Cal State Long Beach CAMP Student Selected to Participate in National HEP/CAMP Internship Program in Washington, D.C.

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Leidy Partida

Leidy Partida, a student in the College Assistance Migrant Program (CAMP) at Cal State Long Beach, has been selected to participate in the National HEP/CAMP Internship Program in Washington, D.C. this summer.

It is the first time a CSULB student has been chosen for the national honor since CAMP was established at the university in 2000. She leaves for the eight-week internship on May 30.

CAMP is a federally funded program that assists students who are migratory or seasonal farmworkers (or children of such workers) enrolled in their first year of undergraduate studies. The program is aimed at promoting continued enrollment and eventual graduation from the university. Services include outreach, counseling, tutoring, skills workshops, financial aid stipends, health services and housing assistance to eligible students during their first year of college. Limited follow-up services are provided to participants after their first year.

The oldest daughter of Mexican immigrants, Partida is the first in her family to graduate high school and the first to pursue a college education. More relevant to the internship, however, is the fact that she has been picking lima beans with her parents for 13 years, since she was 6 years old.

“As someone who currently works as a farmworker, I have always dreamed of sharing my story of picking lima beans with elected officials and prominent leaders in order to improve the daily harsh working conditions of farmworkers,” said Partida, who just completed her freshman year at CSULB and is majoring in both criminal justice and human development. “Being selected as a national HEP/CAMP intern will allow me to fulfill this personal accomplishment.”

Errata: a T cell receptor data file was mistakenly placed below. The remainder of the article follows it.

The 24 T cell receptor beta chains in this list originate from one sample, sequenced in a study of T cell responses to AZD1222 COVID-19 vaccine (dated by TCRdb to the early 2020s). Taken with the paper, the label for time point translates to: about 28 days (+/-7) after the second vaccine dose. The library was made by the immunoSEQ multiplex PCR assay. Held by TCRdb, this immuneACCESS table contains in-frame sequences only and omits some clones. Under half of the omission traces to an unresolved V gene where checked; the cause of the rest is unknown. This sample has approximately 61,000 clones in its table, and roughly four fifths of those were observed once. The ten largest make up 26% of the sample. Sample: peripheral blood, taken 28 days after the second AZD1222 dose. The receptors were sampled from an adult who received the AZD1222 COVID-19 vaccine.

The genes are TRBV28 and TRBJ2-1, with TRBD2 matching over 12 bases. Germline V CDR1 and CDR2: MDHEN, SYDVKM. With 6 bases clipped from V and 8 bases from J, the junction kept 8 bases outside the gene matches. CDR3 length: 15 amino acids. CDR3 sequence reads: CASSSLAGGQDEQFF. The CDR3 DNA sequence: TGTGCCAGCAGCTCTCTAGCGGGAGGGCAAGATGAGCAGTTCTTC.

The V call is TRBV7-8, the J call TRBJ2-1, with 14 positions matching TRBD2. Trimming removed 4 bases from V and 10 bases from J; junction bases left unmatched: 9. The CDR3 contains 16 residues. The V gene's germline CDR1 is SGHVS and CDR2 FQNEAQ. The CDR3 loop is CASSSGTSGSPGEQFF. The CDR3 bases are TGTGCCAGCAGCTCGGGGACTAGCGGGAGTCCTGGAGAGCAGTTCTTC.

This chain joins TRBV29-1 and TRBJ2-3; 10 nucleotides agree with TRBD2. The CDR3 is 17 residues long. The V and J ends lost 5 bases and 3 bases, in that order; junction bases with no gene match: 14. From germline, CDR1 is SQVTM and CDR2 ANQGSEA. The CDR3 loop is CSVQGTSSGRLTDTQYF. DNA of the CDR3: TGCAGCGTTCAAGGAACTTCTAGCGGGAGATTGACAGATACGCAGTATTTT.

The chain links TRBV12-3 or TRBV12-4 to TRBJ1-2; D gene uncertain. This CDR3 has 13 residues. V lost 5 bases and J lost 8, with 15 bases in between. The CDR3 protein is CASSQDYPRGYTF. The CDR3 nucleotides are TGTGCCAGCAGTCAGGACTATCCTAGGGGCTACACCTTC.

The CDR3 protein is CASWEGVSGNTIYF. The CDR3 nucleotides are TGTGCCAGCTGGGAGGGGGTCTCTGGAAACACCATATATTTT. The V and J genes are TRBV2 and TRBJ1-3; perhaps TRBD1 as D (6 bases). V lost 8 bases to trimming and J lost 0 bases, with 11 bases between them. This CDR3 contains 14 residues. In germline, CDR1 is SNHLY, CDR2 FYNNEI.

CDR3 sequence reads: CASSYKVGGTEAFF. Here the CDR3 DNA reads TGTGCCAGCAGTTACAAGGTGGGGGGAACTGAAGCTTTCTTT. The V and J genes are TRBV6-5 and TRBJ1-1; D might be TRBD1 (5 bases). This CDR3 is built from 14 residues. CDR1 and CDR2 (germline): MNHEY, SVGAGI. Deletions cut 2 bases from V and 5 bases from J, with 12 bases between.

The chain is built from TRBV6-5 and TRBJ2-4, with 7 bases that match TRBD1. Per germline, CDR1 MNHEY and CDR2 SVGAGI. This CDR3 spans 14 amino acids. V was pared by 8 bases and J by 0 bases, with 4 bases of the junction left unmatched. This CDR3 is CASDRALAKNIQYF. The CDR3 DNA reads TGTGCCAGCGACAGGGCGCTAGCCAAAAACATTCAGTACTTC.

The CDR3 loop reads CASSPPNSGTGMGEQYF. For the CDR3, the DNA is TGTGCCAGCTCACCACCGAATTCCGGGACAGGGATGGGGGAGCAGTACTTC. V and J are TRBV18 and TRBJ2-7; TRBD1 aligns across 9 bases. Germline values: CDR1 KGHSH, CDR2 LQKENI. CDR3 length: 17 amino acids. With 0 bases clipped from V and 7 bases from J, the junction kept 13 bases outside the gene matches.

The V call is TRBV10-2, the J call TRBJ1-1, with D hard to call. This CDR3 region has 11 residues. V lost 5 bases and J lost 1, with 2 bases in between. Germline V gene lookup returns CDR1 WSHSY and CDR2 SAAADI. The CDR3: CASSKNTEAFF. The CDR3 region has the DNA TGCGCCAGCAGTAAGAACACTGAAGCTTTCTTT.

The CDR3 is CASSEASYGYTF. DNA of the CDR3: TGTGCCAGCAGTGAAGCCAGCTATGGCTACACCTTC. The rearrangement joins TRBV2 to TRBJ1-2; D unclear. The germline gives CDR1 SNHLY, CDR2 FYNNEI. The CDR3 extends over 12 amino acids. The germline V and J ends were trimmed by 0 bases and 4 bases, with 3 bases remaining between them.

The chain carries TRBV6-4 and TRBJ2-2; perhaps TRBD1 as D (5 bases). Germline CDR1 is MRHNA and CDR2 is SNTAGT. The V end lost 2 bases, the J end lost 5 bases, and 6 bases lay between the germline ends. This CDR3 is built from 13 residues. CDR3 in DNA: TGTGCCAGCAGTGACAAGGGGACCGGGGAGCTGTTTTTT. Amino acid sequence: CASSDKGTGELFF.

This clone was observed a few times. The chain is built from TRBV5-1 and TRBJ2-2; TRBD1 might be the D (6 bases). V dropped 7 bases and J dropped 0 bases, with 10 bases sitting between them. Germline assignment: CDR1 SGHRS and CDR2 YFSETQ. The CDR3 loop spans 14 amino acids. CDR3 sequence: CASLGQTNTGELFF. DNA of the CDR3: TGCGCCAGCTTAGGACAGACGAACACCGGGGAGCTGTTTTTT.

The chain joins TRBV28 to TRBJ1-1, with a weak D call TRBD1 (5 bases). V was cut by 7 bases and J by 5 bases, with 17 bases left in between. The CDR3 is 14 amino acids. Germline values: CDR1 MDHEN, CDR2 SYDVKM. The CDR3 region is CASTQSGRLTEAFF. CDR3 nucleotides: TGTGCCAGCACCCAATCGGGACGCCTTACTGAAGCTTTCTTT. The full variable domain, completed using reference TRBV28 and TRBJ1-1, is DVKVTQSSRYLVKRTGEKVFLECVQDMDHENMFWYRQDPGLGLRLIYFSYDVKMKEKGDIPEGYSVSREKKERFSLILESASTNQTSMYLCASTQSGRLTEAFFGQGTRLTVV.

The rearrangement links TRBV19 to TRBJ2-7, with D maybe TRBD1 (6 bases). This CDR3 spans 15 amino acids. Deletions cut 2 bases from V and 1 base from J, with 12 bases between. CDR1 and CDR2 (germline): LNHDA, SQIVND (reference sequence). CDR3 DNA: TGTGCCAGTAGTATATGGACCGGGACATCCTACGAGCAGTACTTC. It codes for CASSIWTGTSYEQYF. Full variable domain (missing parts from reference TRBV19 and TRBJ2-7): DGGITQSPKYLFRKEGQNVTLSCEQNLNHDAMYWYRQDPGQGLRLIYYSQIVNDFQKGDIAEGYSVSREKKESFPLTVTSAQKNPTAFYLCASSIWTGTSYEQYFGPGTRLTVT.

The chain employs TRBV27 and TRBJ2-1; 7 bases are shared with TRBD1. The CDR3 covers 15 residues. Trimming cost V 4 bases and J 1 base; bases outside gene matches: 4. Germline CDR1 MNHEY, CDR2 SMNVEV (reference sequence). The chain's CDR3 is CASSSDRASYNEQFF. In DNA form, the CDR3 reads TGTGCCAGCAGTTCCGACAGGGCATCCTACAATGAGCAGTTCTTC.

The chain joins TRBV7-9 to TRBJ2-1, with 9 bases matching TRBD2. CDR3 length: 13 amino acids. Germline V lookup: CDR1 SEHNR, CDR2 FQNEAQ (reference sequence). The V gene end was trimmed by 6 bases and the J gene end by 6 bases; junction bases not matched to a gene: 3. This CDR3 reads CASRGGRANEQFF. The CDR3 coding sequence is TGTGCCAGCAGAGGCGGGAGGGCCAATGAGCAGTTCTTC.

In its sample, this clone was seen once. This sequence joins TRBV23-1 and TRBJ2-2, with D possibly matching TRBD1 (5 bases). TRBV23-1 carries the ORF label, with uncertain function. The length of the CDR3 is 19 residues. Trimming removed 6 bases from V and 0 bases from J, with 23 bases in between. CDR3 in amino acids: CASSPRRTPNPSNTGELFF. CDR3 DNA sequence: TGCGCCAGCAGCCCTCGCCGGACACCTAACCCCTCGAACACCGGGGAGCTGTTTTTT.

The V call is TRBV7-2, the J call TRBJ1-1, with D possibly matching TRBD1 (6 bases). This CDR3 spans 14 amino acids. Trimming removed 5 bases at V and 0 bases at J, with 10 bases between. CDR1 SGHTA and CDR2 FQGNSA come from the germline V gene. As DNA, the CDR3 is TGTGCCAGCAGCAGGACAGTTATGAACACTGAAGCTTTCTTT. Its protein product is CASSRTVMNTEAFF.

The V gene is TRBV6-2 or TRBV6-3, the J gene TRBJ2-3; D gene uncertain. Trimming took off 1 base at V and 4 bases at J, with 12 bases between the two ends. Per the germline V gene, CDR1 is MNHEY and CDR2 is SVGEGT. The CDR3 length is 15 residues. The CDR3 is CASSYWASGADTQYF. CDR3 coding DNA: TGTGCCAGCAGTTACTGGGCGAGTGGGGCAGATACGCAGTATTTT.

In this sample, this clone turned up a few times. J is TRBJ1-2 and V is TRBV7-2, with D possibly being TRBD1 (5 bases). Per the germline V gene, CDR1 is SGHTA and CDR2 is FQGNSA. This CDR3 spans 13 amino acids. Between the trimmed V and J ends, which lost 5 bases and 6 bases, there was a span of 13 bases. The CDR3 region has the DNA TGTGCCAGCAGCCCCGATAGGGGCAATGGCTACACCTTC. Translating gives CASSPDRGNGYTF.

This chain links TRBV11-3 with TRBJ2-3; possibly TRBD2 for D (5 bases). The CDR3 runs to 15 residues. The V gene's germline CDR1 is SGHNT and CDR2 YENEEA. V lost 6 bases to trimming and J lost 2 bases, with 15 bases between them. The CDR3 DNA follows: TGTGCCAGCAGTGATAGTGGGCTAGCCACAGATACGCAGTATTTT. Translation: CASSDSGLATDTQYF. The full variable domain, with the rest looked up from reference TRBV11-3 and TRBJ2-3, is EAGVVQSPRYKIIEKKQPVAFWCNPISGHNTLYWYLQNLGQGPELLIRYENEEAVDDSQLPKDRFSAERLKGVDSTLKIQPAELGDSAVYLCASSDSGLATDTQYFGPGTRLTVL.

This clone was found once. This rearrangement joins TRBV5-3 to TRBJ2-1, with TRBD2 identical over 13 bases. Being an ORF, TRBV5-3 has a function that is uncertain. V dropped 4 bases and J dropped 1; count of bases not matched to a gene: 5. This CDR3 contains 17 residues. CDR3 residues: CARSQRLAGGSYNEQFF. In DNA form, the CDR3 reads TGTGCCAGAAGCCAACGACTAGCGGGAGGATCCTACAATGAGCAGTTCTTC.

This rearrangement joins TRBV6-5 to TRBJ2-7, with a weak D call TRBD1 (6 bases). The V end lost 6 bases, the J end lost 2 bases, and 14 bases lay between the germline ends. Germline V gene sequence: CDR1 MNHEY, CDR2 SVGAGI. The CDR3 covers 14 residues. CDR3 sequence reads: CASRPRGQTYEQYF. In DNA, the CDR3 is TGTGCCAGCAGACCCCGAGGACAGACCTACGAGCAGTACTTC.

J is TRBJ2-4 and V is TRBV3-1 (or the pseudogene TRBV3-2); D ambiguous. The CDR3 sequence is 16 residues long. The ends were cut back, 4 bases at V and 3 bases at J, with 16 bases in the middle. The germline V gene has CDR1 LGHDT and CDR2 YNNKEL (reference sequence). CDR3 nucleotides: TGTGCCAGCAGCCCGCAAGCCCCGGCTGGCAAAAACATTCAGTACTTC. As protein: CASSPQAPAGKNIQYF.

During her eight-week internship, Partida will work in the office of the White House Initiative on Educational Excellence for Hispanic Americans, where she will perform data entry and manage an office data base, greet and escort visitors, and collect research and data on Latino education. She also will participate in staff meetings, assist the chief of staff in preparing reports, assist in the planning of upcoming events and respond to constituent inquiries.

All interns will have a number of opportunities to participate in various seminars and leadership activities in the Congressional Hispanic Caucus Institute (CHCI) Internship Program.

Partida described her freshman year at CSULB as “unique, exciting, academically challenging yet very rewarding.” She is involved in five different student organizations on campus, including the Student Special Security Operation Team, the Educational Opportunities Program Student Organization and the Leadership Academy.

Each weekend, however, she worked 20 hours at a nearby ranch with her parents harvesting and picking lima beans.

“I acknowledge that I am part of a small percentage of migrant Latina females who are fortunate enough to pursue a college education,” Partida wrote in her personal statement to the internship committee. “I am thankful to my parents for having settled in Long Beach and taking me to the lima bean fields to work alongside them. These experiences have molded me into the young professional woman that I am today, and they have motivated me to pursue all of my apsirations.”

After completing her undergraduate studies, Partida plans to pursue a master’s degree in criminal justice. She has aspirations of becoming an FBI agent.

The National HEP/CAMP Association is an organization whose membership is comprised of universities, colleges and non-profit organizations that administer a High School Equivalency Program (HEP) and/or a College Assistance Migrant Program (CAMP). The association’s membership is committed to improving the quality and effectiveness of the national HEP and CAMP program, all HEP and CAMP projects, and to disseminating information about HEP and CAMP.

Its mission is “to serve, educate, and empower farm workers.” Its vision is “to improve the quality of life for farm-workers through education.”

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